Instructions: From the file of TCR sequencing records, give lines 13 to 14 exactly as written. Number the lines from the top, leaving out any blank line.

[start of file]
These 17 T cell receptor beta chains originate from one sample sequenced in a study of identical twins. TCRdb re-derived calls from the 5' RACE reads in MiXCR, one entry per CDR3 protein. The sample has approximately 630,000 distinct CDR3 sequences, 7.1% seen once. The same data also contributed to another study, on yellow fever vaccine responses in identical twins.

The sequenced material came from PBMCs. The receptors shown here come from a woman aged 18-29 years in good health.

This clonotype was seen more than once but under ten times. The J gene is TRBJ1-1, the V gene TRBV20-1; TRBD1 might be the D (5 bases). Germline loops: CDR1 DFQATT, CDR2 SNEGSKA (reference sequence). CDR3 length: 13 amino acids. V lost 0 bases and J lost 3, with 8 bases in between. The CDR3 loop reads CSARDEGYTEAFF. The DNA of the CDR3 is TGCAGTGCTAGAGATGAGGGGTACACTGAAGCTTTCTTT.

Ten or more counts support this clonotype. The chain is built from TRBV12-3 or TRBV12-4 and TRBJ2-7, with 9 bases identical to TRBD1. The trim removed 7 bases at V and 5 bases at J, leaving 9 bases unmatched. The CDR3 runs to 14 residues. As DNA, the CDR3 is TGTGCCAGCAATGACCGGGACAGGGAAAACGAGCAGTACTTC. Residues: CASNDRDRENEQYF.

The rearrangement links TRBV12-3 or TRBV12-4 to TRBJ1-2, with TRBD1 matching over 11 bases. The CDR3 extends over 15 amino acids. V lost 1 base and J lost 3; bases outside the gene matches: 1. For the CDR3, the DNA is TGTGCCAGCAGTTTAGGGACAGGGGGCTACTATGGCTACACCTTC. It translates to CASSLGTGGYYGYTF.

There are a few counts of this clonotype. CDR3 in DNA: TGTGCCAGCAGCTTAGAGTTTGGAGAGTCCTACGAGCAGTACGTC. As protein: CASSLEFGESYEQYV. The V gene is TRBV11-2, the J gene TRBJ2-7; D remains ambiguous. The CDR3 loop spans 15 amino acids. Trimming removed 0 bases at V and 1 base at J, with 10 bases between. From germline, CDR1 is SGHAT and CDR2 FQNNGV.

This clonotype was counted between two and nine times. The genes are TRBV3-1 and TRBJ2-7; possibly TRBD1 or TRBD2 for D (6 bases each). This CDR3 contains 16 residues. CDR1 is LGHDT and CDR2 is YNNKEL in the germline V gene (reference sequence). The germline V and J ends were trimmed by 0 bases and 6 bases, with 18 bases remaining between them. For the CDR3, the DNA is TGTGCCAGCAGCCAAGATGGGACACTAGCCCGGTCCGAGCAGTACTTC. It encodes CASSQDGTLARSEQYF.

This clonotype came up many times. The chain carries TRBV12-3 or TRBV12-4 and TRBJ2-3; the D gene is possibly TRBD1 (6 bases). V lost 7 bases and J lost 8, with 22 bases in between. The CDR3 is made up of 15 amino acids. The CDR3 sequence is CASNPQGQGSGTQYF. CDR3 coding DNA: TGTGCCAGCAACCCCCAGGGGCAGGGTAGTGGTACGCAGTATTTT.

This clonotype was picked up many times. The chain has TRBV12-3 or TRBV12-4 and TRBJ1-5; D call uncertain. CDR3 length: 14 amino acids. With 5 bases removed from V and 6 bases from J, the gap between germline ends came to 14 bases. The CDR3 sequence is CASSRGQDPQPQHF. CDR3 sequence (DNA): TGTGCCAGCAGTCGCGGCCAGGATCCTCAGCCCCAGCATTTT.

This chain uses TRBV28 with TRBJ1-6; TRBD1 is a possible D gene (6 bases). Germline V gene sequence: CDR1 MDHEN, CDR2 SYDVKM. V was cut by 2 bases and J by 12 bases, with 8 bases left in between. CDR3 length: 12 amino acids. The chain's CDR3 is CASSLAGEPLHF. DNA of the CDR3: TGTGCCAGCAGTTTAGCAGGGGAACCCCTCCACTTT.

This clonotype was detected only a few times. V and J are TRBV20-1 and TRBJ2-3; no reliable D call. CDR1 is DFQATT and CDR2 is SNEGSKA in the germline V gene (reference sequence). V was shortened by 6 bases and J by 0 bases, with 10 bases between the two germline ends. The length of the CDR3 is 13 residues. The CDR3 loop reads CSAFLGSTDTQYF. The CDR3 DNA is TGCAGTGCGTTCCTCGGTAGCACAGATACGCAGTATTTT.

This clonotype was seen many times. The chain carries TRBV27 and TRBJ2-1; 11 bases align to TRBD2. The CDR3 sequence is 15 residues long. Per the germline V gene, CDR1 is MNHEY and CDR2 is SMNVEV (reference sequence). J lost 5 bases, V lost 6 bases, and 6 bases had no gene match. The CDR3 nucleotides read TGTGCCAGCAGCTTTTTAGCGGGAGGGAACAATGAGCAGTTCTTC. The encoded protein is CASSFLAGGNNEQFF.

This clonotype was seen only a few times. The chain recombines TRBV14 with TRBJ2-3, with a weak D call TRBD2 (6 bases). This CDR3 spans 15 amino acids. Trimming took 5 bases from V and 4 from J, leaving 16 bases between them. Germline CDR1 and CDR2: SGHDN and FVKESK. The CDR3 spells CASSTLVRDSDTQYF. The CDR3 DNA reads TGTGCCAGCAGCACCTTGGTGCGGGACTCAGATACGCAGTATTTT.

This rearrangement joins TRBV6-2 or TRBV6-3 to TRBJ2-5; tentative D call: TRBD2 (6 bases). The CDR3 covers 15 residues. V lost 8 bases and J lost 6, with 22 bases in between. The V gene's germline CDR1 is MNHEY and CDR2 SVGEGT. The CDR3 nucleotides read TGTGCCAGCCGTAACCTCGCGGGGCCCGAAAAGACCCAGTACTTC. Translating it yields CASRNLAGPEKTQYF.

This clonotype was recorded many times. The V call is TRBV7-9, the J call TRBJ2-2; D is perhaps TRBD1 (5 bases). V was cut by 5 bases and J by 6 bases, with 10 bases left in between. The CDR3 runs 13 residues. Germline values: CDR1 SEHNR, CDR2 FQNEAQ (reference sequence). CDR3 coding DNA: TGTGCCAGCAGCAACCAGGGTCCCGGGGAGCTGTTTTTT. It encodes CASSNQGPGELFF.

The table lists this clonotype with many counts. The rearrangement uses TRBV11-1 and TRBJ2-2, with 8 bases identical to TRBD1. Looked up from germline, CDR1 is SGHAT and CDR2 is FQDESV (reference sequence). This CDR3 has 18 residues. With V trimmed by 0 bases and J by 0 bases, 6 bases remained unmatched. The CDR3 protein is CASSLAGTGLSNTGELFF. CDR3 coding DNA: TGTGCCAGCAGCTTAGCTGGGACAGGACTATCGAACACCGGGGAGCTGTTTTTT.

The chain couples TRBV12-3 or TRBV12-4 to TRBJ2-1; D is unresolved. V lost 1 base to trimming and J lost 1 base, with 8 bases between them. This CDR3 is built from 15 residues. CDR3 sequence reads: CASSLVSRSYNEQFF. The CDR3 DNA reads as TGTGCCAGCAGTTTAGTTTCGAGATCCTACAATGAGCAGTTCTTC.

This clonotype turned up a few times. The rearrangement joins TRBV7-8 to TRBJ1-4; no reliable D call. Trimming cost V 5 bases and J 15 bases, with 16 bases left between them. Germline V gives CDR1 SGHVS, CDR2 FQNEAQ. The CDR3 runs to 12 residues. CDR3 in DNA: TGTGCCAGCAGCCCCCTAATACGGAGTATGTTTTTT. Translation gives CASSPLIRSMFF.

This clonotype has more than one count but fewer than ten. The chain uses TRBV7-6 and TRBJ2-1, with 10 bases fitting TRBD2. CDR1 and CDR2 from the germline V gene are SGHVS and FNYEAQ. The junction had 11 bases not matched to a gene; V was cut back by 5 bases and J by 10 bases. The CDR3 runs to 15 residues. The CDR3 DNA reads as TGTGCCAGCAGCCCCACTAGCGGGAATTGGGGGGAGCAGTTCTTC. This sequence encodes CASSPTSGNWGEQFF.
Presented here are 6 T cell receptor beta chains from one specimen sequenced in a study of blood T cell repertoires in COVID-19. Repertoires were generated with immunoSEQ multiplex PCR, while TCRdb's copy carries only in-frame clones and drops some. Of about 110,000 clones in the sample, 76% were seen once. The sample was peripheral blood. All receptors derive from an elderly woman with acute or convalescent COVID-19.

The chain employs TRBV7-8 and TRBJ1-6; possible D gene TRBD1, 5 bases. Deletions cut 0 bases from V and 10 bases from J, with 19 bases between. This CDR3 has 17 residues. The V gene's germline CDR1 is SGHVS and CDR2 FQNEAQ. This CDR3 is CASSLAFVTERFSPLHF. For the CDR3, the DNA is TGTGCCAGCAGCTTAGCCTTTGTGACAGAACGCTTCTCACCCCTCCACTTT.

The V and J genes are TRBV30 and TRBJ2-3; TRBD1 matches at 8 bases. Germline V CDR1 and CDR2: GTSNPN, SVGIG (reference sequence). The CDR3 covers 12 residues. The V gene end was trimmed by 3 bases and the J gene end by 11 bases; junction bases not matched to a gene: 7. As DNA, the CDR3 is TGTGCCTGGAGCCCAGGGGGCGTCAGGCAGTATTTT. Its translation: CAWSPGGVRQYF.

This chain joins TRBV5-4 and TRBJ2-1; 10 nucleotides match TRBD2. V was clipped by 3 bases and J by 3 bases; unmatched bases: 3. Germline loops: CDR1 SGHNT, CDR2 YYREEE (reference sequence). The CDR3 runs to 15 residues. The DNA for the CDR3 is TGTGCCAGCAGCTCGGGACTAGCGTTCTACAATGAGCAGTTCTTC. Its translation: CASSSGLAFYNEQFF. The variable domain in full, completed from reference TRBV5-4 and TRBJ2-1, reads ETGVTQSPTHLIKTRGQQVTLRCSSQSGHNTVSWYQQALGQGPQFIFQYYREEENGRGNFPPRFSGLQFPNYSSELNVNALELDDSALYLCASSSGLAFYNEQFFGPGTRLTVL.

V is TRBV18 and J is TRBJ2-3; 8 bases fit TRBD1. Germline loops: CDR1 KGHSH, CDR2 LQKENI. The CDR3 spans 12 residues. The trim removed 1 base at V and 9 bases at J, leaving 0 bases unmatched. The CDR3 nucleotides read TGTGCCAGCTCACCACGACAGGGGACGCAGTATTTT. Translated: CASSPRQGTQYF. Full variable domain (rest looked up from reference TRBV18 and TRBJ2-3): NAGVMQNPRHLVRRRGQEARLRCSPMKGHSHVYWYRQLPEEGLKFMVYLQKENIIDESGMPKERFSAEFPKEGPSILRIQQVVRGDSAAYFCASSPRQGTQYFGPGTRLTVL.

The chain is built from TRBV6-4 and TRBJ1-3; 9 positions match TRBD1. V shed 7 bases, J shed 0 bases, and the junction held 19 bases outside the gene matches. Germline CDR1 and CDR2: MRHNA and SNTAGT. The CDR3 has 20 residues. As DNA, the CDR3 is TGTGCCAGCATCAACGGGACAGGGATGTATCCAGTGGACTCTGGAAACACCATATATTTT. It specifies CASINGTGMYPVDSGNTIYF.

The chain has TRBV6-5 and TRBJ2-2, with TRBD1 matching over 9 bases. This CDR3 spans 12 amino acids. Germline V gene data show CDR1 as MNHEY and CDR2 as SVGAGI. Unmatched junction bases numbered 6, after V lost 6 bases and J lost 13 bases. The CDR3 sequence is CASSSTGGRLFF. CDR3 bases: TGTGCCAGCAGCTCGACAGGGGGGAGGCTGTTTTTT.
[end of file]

This clonotype was seen only a few times. The chain recombines TRBV14 with TRBJ2-3, with a weak D call TRBD2 (6 bases). This CDR3 spans 15 amino acids. Trimming took 5 bases from V and 4 from J, leaving 16 bases between them. Germline CDR1 and CDR2: SGHDN and FVKESK. The CDR3 spells CASSTLVRDSDTQYF. The CDR3 DNA reads TGTGCCAGCAGCACCTTGGTGCGGGACTCAGATACGCAGTATTTT.

This rearrangement joins TRBV6-2 or TRBV6-3 to TRBJ2-5; tentative D call: TRBD2 (6 bases). The CDR3 covers 15 residues. V lost 8 bases and J lost 6, with 22 bases in between. The V gene's germline CDR1 is MNHEY and CDR2 SVGEGT. The CDR3 nucleotides read TGTGCCAGCCGTAACCTCGCGGGGCCCGAAAAGACCCAGTACTTC. Translating it yields CASRNLAGPEKTQYF.